What is in this article?:
- The Skinners: Getting more yield from the same acres
- Moving to RTK systems
- Twin-row soybeans
- Fifth generation farmers
“My father and I used to have land running all the way to the nearby Alabama state line,” says Bill Skinner, who farms with sons Will and Lee near Macon, Miss. “We were farming 4,200 acres, but we were just spread too thin. Now, my sons and I farm 2,600 acres and we're making as much or more yield on fewer acres, thanks to irrigation, improved varieties, and more efficient equipment and technology.” Skinner and his sons operate about 15 farms.
BILL SKINNER, from left, and sons Will and Lee Skinner say their goal, rather than getting bigger, is to continue getting more production from the 2,600 acres they now farm by adding more irrigation and grain storage, and increasing efficiency through equipment and technology.
Fifth generation farmers
Will and Lee are the fifth generation to farm here. The first Skinner came to the area from Virginia in 1815 and grew cotton and raised some cows.
Bill’s father, the late W. E. Skinner, Jr., continued the farming operation after returning from military service (he’d fibbed about his age and enlisted at 17).
“The farm was in pretty rough shape here after Dad came back,” Bill says. “His father was in poor health and hadn’t been able to keep up the place. Dad ran cows for years, and when I came back from school in 1973, he and I started breaking up pastures and putting in row crops. We had about 900 acres, and as people got out of farming, we gradually added to our holdings.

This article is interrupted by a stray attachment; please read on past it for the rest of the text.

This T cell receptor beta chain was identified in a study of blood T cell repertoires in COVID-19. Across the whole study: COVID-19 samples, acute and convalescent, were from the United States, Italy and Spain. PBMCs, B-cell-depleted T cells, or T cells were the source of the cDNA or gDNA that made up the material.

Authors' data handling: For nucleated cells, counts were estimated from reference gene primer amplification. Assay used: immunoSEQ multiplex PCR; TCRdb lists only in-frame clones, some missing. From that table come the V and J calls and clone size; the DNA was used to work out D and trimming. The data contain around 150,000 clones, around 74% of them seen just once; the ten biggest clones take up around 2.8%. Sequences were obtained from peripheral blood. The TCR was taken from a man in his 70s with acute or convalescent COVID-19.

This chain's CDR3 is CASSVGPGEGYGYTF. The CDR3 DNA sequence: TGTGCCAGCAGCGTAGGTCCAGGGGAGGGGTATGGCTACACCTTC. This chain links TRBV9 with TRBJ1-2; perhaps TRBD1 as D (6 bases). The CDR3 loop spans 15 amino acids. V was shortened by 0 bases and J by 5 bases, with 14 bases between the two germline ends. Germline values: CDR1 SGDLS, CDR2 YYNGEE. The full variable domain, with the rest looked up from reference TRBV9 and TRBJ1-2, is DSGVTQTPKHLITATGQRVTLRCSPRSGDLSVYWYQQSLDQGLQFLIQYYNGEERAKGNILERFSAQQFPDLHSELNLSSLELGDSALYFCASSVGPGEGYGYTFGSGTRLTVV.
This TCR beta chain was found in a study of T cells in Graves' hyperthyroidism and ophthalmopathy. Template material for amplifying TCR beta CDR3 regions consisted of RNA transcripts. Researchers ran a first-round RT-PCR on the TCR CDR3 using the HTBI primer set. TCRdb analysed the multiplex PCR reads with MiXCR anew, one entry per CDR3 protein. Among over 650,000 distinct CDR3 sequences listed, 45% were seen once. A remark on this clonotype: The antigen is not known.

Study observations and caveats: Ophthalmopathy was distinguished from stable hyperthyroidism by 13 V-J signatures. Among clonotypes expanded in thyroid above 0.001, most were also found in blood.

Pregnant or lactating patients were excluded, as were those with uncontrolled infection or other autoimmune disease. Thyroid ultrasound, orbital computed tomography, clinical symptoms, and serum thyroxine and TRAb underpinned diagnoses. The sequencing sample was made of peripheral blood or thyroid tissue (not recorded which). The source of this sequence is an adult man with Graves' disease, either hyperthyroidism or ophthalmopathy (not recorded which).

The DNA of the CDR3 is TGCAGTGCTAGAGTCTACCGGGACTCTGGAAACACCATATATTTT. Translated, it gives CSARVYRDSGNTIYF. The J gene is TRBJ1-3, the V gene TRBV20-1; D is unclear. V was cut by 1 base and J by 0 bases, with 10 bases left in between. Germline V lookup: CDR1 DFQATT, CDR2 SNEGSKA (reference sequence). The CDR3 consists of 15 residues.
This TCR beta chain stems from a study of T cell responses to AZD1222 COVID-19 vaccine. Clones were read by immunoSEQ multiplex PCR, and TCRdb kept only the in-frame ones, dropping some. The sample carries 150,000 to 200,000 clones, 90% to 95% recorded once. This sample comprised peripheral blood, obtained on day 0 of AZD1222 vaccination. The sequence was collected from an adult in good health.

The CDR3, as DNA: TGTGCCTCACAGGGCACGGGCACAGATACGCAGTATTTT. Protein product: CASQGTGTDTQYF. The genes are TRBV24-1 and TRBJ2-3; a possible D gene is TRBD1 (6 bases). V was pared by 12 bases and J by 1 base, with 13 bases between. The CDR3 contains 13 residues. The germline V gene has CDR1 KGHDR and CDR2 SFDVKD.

“Will began farming full-time with me in 2002, after finishing diesel school. Dad died in 2008 and that year Lee started farming, after finishing at Mississippi State University in real estate and mortgage finance.”
In addition to the farming operations, Bill and his wife, Tracy, have a trucking business, which they started in 1977. “We haul grain and fertilizer the year round,” Bill says. “We own three trucks and have owner/operator leases for others. Tracy does all the bookwork, and she also has a clothing store.”
Lee’s wife, Chelsie, keeps books for his operation and is also near completing a master’s degree in nursing and will become a family nurse practitioner in December. “We do all the repairs and maintenance on our equipment. We don’t lack for things to keep us busy,” Bill says.
The Skinners are particularly complimentary of their area suppliers, crop scouts, and Farm Services Agency personnel, and local banks.
“Our long-time cotton scouts are David and Kyle Skinner (no kin) at Starkville, Miss., and we value their advice,” says Bill. “We buy our chemicals through Jimmy Sanders and CPS (Crop Production Services); both are a pleasure to work with.
“The FSA staff has been really helpful over the years with operating loans and financing, particularly when Will and Lee came back to start farming. As expensive as land and equipment are nowadays, young folks just can’t get into farming without help. And the Bank First Financial Services and Citizens National Bank folks have been great to work with us.
“My father and my grandfather helped me when I started farming, and I’ve helped my sons get established. But these financial institutions have been a big help in making it possible for Will and Lee to become farmers in their own right.”